Do you ever wonder what happens to the bloggers who started strong, persevered for a time and then just disappeared off the face of blogosphere?
I was updating some information on my blogs the other day and was checking the list of some bloggers I once followed. When I went to their sites, I noticed their last posts were all over three years ago – or longer.
What happens to people who just disappear from the blogging world? Do they lose their steam? Their desire to write? Move on to other things, other fads? Are they now “Vlogging”, as seems to be the next phase of the blogging world? And if they’ve moved on to other things, why do they leave their site open?
I understand the part where you lose your steam. Some days are hard trying to keep up with a blog. I try to keep up with two and where it used to not be so difficult to do, I now find my self struggling to do it, as it is much more difficult to type. Yet, my desire is still there. I haven’t moved on to other things, other fads and have even contemplated Vlogging at times, becoming the next Casey Neistat of the Parkinson’s world. But I have to find myself some really cool sunglasses first and a really, really, really humongous loyal following. I only need like 3 million more people. That’s all.
I first started blogging about Parkinson’s disease the year I was officially diagnosed. It was sometime in 2004. A lot has happened since then but the aim, my focus, my purpose or mission as I see it, was to write about my journey along the way so that others with PD might be encouraged and know they are not alone in this battle. My focus or aim was never to see how many followers I might have tag along or if I could make my blog a money machine. It still isn’t. My goal remains the same: to encourage others in their journey and to let them know they are not traveling this journey of PD alone.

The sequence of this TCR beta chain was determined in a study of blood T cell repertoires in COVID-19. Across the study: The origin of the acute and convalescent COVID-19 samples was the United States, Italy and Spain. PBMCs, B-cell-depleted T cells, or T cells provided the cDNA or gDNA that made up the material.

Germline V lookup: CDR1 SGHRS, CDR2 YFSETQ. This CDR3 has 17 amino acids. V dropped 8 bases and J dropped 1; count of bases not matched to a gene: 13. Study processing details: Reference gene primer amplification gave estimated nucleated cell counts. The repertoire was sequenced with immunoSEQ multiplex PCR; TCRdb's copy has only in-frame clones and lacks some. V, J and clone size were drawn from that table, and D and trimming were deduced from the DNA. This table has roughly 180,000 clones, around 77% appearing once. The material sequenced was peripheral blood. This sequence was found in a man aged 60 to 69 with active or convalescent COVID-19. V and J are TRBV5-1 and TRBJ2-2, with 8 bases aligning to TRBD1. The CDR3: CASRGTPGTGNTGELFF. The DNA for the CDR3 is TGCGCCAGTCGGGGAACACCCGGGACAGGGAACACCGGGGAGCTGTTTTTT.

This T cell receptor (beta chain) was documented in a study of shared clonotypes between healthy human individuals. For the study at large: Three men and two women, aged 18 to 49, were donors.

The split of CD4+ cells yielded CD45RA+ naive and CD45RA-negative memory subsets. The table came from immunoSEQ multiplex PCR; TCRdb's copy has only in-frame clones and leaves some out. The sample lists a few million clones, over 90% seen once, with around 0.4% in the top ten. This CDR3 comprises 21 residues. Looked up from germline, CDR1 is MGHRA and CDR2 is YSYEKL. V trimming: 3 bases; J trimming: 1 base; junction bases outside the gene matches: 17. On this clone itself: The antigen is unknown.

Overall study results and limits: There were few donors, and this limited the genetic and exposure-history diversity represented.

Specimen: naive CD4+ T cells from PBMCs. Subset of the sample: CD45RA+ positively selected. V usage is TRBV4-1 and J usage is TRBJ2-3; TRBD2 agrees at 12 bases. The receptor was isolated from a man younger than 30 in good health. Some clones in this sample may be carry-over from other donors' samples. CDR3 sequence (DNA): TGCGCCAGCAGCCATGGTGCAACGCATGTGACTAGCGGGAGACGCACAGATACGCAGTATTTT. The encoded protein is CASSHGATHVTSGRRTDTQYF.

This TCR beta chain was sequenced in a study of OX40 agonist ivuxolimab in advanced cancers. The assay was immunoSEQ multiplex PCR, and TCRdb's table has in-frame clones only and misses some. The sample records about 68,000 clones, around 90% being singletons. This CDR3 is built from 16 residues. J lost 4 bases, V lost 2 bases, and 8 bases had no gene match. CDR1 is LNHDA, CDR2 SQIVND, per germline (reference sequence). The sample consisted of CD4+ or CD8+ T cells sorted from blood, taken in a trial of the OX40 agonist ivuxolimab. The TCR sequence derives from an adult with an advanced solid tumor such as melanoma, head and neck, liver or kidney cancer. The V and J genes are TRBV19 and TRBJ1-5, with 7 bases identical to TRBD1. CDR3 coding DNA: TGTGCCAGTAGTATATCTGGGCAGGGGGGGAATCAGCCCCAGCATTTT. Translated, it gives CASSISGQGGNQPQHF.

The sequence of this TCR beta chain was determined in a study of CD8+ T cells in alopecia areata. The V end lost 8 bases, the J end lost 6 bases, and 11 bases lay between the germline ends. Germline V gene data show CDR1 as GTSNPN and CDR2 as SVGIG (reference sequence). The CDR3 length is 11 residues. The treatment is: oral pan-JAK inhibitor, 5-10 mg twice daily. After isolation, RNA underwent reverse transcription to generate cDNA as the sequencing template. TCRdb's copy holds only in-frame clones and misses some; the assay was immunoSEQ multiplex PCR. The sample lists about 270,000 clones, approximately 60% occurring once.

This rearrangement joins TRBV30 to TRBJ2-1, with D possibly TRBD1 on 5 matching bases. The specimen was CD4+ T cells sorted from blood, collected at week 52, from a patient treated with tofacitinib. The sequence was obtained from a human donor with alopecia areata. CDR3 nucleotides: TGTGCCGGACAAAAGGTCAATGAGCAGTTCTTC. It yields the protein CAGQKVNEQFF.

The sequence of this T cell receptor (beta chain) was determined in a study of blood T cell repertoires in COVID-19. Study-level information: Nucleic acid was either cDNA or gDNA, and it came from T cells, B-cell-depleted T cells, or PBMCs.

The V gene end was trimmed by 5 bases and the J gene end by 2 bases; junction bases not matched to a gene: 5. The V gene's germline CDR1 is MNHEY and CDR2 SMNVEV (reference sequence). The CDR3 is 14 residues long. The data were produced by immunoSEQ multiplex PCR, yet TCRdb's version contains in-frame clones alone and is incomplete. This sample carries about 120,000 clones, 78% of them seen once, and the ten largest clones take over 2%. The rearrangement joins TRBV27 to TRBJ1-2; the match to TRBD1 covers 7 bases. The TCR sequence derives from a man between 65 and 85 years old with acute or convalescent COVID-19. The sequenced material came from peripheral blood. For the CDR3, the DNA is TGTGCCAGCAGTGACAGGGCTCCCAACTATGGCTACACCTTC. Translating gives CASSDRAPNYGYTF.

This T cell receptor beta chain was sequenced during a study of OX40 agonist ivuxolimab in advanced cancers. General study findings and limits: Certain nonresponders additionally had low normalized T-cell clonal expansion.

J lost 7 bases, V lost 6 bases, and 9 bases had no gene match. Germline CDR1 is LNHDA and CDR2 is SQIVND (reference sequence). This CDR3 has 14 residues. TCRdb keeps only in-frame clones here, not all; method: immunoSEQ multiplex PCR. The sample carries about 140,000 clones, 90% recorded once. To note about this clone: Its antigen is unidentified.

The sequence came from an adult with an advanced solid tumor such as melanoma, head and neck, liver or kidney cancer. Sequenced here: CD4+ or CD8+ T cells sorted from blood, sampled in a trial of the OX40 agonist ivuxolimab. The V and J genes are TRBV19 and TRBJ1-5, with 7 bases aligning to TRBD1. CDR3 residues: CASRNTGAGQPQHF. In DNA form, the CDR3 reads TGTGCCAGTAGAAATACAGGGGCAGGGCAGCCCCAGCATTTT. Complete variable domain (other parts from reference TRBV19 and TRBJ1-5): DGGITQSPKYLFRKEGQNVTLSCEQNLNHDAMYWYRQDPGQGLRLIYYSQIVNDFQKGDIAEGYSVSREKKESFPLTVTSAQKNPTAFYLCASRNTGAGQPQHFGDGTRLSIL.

When I first started out, my blog name, Parkinson’s Journey, was easy to claim, as there were literally a handful of blogs about PD. The Michael J Fox blog hadn’t even been invented yet, nor had the blogs for American Parkinson’s Disease Assn, or many of the top PD websites that have been on the internet for some time.
It seems blogs for PD or Facebook groups on PD have swelled into existence in just the last few years, as I am sure is true for other diseases, causes, etc. Everything has swelled on the internet! In fact, the name of my blog, Parkinson’s Journey, has swelled as well, taking on several different varieties using Parkinson’s and Journey in their name.
And so I glance through Facebook and Google (or wherever) to see if there are new blogs or websites on PD that I might add to my list of references for those seeking information on PD, sometimes I find an oldie that is now laying dormant or I find 25 new ones. And so I clean up my list and am thankful for the changes. I can’t be everything to everyone, nor can five or six of us. I appreciate that there are others who are sharing their stories with others. The patients, the caregivers, the doctors and more. We all have a story to share/tell. Where others may be able to reach, others may not and that is why, as many who can tell their stories need to.
It sends the message that others who are fighting this disease are important and you are willing to share your journey if it means making their journey just a little bit easier.
That’s my purpose. That you, as a co-journeyer, know that we are on this journey together and you are not alone.